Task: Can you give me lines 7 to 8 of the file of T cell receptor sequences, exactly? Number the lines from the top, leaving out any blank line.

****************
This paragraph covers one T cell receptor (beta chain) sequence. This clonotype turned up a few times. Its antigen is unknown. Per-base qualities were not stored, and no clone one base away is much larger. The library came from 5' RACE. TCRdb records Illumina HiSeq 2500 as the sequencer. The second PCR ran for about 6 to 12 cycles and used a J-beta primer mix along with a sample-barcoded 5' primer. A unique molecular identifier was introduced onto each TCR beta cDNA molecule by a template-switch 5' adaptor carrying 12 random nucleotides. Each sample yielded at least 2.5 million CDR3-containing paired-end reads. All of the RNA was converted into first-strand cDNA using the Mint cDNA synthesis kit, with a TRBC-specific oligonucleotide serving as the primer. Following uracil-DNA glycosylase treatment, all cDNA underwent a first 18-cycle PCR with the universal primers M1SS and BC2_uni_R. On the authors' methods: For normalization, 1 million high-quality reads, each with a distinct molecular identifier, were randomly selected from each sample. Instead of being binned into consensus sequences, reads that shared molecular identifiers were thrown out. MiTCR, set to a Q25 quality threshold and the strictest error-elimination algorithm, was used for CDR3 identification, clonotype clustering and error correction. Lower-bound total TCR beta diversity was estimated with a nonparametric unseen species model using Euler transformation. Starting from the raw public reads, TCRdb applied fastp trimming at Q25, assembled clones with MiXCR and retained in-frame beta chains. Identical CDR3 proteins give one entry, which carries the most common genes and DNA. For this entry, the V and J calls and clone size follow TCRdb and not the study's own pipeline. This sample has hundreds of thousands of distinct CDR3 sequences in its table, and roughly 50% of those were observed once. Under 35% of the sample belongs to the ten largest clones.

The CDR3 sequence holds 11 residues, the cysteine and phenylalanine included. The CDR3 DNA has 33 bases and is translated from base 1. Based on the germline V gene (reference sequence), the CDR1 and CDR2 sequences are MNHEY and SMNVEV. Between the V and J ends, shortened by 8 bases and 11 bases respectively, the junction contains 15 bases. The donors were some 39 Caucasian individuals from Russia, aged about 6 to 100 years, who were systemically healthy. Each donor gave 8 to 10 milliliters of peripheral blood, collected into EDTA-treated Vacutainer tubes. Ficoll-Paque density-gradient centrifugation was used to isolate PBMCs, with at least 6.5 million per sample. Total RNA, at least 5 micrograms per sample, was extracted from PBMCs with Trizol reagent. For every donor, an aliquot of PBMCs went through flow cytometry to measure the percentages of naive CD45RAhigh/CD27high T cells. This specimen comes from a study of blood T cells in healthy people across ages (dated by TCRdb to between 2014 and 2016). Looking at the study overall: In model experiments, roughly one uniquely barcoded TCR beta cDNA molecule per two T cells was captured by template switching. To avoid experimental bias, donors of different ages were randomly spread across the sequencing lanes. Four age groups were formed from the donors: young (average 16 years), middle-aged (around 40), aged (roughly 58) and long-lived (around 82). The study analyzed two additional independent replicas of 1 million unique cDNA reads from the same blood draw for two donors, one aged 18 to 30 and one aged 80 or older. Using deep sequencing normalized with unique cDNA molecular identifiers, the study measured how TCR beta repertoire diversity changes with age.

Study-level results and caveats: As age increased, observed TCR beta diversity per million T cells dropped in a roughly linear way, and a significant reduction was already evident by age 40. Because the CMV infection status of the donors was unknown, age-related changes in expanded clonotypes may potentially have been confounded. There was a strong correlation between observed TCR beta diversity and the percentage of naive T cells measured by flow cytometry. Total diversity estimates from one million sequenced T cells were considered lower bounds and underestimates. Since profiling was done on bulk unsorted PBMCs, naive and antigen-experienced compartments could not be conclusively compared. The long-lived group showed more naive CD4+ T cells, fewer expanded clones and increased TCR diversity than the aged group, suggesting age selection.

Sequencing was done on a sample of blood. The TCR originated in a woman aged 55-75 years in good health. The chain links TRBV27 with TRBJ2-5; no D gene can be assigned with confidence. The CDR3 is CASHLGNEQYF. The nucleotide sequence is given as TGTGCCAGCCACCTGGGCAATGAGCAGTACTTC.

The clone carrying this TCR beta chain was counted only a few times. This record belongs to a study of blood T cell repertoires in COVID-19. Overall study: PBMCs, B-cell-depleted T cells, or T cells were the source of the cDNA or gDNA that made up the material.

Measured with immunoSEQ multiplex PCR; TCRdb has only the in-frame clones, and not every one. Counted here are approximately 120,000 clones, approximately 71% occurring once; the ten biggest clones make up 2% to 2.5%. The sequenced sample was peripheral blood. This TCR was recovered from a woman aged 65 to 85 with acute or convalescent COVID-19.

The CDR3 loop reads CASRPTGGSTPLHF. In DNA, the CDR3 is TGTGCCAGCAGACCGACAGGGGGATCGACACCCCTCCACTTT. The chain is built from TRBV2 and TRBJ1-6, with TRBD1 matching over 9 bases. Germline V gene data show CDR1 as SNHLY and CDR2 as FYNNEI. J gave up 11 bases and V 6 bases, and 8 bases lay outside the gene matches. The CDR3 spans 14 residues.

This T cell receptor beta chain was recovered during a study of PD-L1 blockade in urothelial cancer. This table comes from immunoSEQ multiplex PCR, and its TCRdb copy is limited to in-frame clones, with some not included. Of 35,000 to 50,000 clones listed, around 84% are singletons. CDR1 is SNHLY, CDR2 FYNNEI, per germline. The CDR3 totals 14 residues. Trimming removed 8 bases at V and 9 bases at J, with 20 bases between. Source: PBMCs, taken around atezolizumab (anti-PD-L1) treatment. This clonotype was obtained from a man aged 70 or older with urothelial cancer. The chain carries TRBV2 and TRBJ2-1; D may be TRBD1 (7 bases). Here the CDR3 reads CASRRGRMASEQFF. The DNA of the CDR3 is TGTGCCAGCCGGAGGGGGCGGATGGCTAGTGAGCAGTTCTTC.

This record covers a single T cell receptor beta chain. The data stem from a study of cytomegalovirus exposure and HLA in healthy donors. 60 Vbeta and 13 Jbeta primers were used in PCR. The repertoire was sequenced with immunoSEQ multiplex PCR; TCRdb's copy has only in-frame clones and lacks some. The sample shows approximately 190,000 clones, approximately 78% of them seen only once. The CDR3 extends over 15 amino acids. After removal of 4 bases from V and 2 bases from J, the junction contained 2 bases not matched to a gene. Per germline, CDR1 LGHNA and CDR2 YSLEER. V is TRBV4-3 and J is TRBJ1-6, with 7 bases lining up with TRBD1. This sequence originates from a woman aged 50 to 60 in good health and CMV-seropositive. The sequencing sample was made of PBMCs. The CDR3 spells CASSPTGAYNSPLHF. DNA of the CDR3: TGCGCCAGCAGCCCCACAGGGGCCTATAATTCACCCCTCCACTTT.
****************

The CDR3 loop reads CASRPTGGSTPLHF. In DNA, the CDR3 is TGTGCCAGCAGACCGACAGGGGGATCGACACCCCTCCACTTT. The chain is built from TRBV2 and TRBJ1-6, with TRBD1 matching over 9 bases. Germline V gene data show CDR1 as SNHLY and CDR2 as FYNNEI. J gave up 11 bases and V 6 bases, and 8 bases lay outside the gene matches. The CDR3 spans 14 residues.

This T cell receptor beta chain was recovered during a study of PD-L1 blockade in urothelial cancer. This table comes from immunoSEQ multiplex PCR, and its TCRdb copy is limited to in-frame clones, with some not included. Of 35,000 to 50,000 clones listed, around 84% are singletons. CDR1 is SNHLY, CDR2 FYNNEI, per germline. The CDR3 totals 14 residues. Trimming removed 8 bases at V and 9 bases at J, with 20 bases between. Source: PBMCs, taken around atezolizumab (anti-PD-L1) treatment. This clonotype was obtained from a man aged 70 or older with urothelial cancer. The chain carries TRBV2 and TRBJ2-1; D may be TRBD1 (7 bases). Here the CDR3 reads CASRRGRMASEQFF. The DNA of the CDR3 is TGTGCCAGCCGGAGGGGGCGGATGGCTAGTGAGCAGTTCTTC.